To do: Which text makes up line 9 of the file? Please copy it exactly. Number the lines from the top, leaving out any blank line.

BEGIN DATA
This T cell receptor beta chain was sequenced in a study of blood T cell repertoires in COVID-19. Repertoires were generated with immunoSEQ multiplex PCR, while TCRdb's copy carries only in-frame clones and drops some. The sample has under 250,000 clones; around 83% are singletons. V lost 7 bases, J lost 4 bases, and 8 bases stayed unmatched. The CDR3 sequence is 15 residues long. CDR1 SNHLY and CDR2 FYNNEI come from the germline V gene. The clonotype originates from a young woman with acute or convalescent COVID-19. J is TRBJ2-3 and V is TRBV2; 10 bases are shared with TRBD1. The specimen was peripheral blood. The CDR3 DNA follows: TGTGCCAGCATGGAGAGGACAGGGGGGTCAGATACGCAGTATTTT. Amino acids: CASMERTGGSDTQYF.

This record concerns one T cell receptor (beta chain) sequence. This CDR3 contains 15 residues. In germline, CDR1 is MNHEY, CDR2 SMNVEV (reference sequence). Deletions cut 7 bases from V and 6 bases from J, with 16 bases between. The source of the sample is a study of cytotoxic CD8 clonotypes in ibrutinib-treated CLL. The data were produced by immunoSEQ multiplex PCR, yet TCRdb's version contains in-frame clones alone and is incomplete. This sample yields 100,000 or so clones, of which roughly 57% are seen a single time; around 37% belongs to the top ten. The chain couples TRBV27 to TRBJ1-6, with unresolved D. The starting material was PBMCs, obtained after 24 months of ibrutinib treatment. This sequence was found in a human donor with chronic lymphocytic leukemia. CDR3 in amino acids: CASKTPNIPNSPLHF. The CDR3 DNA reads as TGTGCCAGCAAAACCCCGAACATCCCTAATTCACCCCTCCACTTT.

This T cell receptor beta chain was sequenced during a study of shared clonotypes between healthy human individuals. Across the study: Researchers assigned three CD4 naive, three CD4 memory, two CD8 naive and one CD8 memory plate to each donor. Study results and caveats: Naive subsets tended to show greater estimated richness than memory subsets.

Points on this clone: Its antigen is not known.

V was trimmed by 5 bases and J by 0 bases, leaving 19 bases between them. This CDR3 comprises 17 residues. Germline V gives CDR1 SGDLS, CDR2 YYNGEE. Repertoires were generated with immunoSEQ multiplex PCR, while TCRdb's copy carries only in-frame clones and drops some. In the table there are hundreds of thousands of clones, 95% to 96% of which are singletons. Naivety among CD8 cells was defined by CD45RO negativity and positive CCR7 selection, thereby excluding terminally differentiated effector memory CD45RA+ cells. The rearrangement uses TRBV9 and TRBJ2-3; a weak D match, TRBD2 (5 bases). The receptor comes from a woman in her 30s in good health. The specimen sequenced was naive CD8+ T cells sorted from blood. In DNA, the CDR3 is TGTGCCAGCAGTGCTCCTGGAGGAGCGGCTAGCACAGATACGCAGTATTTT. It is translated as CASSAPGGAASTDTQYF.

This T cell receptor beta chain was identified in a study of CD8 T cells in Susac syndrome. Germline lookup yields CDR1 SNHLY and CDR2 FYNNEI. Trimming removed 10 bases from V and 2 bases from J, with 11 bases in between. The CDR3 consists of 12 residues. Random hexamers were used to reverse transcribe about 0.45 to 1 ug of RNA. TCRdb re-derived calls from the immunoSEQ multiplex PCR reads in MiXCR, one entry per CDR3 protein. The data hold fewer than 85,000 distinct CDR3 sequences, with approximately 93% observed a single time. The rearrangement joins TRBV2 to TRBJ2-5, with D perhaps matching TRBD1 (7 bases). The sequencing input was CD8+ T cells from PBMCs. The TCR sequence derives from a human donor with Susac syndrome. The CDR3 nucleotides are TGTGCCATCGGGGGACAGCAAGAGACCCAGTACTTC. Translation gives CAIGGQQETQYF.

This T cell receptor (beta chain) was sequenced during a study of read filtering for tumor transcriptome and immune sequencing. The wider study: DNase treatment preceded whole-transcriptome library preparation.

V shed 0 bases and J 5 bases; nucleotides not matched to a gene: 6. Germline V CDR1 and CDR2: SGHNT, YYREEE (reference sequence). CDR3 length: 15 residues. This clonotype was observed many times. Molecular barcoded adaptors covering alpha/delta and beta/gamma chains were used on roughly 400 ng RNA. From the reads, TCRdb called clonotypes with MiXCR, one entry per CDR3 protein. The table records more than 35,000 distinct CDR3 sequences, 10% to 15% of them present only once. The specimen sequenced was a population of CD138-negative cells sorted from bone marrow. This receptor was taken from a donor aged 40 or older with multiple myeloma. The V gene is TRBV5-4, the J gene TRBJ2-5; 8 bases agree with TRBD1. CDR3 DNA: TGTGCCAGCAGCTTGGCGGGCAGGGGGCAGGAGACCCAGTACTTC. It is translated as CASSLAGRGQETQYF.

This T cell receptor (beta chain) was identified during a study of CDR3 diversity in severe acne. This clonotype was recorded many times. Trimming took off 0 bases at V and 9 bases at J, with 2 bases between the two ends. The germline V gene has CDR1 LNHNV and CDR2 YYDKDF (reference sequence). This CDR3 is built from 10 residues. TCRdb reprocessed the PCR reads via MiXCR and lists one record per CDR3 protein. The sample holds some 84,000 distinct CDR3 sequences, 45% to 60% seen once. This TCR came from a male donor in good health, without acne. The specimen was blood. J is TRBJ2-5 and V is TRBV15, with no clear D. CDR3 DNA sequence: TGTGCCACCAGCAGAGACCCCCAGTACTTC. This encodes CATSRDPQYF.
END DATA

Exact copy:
This T cell receptor (beta chain) was identified during a study of CDR3 diversity in severe acne. This clonotype was recorded many times. Trimming took off 0 bases at V and 9 bases at J, with 2 bases between the two ends. The germline V gene has CDR1 LNHNV and CDR2 YYDKDF (reference sequence). This CDR3 is built from 10 residues. TCRdb reprocessed the PCR reads via MiXCR and lists one record per CDR3 protein. The sample holds some 84,000 distinct CDR3 sequences, 45% to 60% seen once. This TCR came from a male donor in good health, without acne. The specimen was blood. J is TRBJ2-5 and V is TRBV15, with no clear D. CDR3 DNA sequence: TGTGCCACCAGCAGAGACCCCCAGTACTTC. This encodes CATSRDPQYF.